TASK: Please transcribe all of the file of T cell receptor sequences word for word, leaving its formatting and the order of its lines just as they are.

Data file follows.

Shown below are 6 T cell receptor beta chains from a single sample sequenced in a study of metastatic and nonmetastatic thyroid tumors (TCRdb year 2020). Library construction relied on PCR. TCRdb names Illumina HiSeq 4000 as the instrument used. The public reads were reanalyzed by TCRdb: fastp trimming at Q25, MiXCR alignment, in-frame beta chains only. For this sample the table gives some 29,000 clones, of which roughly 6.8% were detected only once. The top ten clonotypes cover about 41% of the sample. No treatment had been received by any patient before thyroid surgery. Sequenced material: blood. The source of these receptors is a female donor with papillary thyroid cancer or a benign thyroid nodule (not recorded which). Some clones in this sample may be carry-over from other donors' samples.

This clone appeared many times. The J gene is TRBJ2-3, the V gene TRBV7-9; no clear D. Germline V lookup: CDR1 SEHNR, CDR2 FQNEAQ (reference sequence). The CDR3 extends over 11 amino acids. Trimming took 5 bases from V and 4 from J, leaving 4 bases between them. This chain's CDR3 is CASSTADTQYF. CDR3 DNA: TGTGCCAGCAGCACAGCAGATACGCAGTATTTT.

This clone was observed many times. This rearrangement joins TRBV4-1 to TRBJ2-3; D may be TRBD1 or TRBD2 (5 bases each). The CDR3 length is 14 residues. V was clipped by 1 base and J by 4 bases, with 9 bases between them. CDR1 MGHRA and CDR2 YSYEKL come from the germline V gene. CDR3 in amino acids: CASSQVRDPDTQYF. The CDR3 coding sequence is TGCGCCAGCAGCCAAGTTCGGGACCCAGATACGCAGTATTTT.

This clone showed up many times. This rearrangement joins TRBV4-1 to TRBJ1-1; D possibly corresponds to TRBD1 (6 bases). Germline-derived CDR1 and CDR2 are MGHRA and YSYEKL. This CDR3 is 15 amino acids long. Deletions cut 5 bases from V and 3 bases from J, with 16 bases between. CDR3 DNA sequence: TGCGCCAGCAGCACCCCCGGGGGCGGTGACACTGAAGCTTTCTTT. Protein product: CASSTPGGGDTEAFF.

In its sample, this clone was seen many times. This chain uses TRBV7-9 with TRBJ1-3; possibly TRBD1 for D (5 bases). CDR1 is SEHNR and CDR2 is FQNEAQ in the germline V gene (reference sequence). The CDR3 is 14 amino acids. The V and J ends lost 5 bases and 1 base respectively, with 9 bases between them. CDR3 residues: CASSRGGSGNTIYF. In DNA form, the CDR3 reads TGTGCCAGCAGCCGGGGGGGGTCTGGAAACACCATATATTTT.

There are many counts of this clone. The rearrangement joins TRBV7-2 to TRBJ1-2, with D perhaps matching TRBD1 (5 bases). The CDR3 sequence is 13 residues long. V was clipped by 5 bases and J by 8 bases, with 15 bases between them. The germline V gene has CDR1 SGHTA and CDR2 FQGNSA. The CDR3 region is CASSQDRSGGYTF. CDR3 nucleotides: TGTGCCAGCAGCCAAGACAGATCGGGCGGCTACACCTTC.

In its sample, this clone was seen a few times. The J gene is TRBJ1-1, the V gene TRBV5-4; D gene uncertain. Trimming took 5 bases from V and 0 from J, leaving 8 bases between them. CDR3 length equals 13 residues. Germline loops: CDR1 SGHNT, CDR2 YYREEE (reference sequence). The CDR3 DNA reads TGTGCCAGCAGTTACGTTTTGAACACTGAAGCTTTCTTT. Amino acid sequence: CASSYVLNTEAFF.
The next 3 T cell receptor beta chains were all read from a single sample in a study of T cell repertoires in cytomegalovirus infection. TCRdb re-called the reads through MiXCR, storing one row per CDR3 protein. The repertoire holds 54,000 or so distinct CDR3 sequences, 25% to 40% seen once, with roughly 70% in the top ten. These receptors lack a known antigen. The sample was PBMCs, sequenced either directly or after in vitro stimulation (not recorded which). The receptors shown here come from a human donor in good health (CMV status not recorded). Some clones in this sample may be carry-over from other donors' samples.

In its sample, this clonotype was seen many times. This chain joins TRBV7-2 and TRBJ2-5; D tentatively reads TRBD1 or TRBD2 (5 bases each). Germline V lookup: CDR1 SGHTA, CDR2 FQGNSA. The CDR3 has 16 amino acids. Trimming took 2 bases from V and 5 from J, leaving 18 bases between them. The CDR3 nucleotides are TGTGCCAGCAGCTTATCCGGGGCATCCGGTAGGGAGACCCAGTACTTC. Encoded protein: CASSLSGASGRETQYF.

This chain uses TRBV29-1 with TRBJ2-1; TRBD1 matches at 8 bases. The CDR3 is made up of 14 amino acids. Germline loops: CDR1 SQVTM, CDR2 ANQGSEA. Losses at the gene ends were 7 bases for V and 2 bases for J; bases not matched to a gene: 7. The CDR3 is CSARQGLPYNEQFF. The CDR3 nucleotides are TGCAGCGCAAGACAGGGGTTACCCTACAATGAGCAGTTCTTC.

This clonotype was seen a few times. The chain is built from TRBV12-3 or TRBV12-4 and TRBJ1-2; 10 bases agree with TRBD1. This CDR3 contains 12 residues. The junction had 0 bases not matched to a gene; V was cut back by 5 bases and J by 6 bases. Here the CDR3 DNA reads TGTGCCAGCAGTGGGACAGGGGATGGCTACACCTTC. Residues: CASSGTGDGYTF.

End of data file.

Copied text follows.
Shown below are 6 T cell receptor beta chains from a single sample sequenced in a study of metastatic and nonmetastatic thyroid tumors (TCRdb year 2020). Library construction relied on PCR. TCRdb names Illumina HiSeq 4000 as the instrument used. The public reads were reanalyzed by TCRdb: fastp trimming at Q25, MiXCR alignment, in-frame beta chains only. For this sample the table gives some 29,000 clones, of which roughly 6.8% were detected only once. The top ten clonotypes cover about 41% of the sample. No treatment had been received by any patient before thyroid surgery. Sequenced material: blood. The source of these receptors is a female donor with papillary thyroid cancer or a benign thyroid nodule (not recorded which). Some clones in this sample may be carry-over from other donors' samples.

This clone appeared many times. The J gene is TRBJ2-3, the V gene TRBV7-9; no clear D. Germline V lookup: CDR1 SEHNR, CDR2 FQNEAQ (reference sequence). The CDR3 extends over 11 amino acids. Trimming took 5 bases from V and 4 from J, leaving 4 bases between them. This chain's CDR3 is CASSTADTQYF. CDR3 DNA: TGTGCCAGCAGCACAGCAGATACGCAGTATTTT.

This clone was observed many times. This rearrangement joins TRBV4-1 to TRBJ2-3; D may be TRBD1 or TRBD2 (5 bases each). The CDR3 length is 14 residues. V was clipped by 1 base and J by 4 bases, with 9 bases between them. CDR1 MGHRA and CDR2 YSYEKL come from the germline V gene. CDR3 in amino acids: CASSQVRDPDTQYF. The CDR3 coding sequence is TGCGCCAGCAGCCAAGTTCGGGACCCAGATACGCAGTATTTT.

This clone showed up many times. This rearrangement joins TRBV4-1 to TRBJ1-1; D possibly corresponds to TRBD1 (6 bases). Germline-derived CDR1 and CDR2 are MGHRA and YSYEKL. This CDR3 is 15 amino acids long. Deletions cut 5 bases from V and 3 bases from J, with 16 bases between. CDR3 DNA sequence: TGCGCCAGCAGCACCCCCGGGGGCGGTGACACTGAAGCTTTCTTT. Protein product: CASSTPGGGDTEAFF.

In its sample, this clone was seen many times. This chain uses TRBV7-9 with TRBJ1-3; possibly TRBD1 for D (5 bases). CDR1 is SEHNR and CDR2 is FQNEAQ in the germline V gene (reference sequence). The CDR3 is 14 amino acids. The V and J ends lost 5 bases and 1 base respectively, with 9 bases between them. CDR3 residues: CASSRGGSGNTIYF. In DNA form, the CDR3 reads TGTGCCAGCAGCCGGGGGGGGTCTGGAAACACCATATATTTT.

There are many counts of this clone. The rearrangement joins TRBV7-2 to TRBJ1-2, with D perhaps matching TRBD1 (5 bases). The CDR3 sequence is 13 residues long. V was clipped by 5 bases and J by 8 bases, with 15 bases between them. The germline V gene has CDR1 SGHTA and CDR2 FQGNSA. The CDR3 region is CASSQDRSGGYTF. CDR3 nucleotides: TGTGCCAGCAGCCAAGACAGATCGGGCGGCTACACCTTC.

In its sample, this clone was seen a few times. The J gene is TRBJ1-1, the V gene TRBV5-4; D gene uncertain. Trimming took 5 bases from V and 0 from J, leaving 8 bases between them. CDR3 length equals 13 residues. Germline loops: CDR1 SGHNT, CDR2 YYREEE (reference sequence). The CDR3 DNA reads TGTGCCAGCAGTTACGTTTTGAACACTGAAGCTTTCTTT. Amino acid sequence: CASSYVLNTEAFF.
The next 3 T cell receptor beta chains were all read from a single sample in a study of T cell repertoires in cytomegalovirus infection. TCRdb re-called the reads through MiXCR, storing one row per CDR3 protein. The repertoire holds 54,000 or so distinct CDR3 sequences, 25% to 40% seen once, with roughly 70% in the top ten. These receptors lack a known antigen. The sample was PBMCs, sequenced either directly or after in vitro stimulation (not recorded which). The receptors shown here come from a human donor in good health (CMV status not recorded). Some clones in this sample may be carry-over from other donors' samples.

In its sample, this clonotype was seen many times. This chain joins TRBV7-2 and TRBJ2-5; D tentatively reads TRBD1 or TRBD2 (5 bases each). Germline V lookup: CDR1 SGHTA, CDR2 FQGNSA. The CDR3 has 16 amino acids. Trimming took 2 bases from V and 5 from J, leaving 18 bases between them. The CDR3 nucleotides are TGTGCCAGCAGCTTATCCGGGGCATCCGGTAGGGAGACCCAGTACTTC. Encoded protein: CASSLSGASGRETQYF.

This chain uses TRBV29-1 with TRBJ2-1; TRBD1 matches at 8 bases. The CDR3 is made up of 14 amino acids. Germline loops: CDR1 SQVTM, CDR2 ANQGSEA. Losses at the gene ends were 7 bases for V and 2 bases for J; bases not matched to a gene: 7. The CDR3 is CSARQGLPYNEQFF. The CDR3 nucleotides are TGCAGCGCAAGACAGGGGTTACCCTACAATGAGCAGTTCTTC.

This clonotype was seen a few times. The chain is built from TRBV12-3 or TRBV12-4 and TRBJ1-2; 10 bases agree with TRBD1. This CDR3 contains 12 residues. The junction had 0 bases not matched to a gene; V was cut back by 5 bases and J by 6 bases. Here the CDR3 DNA reads TGTGCCAGCAGTGGGACAGGGGATGGCTACACCTTC. Residues: CASSGTGDGYTF.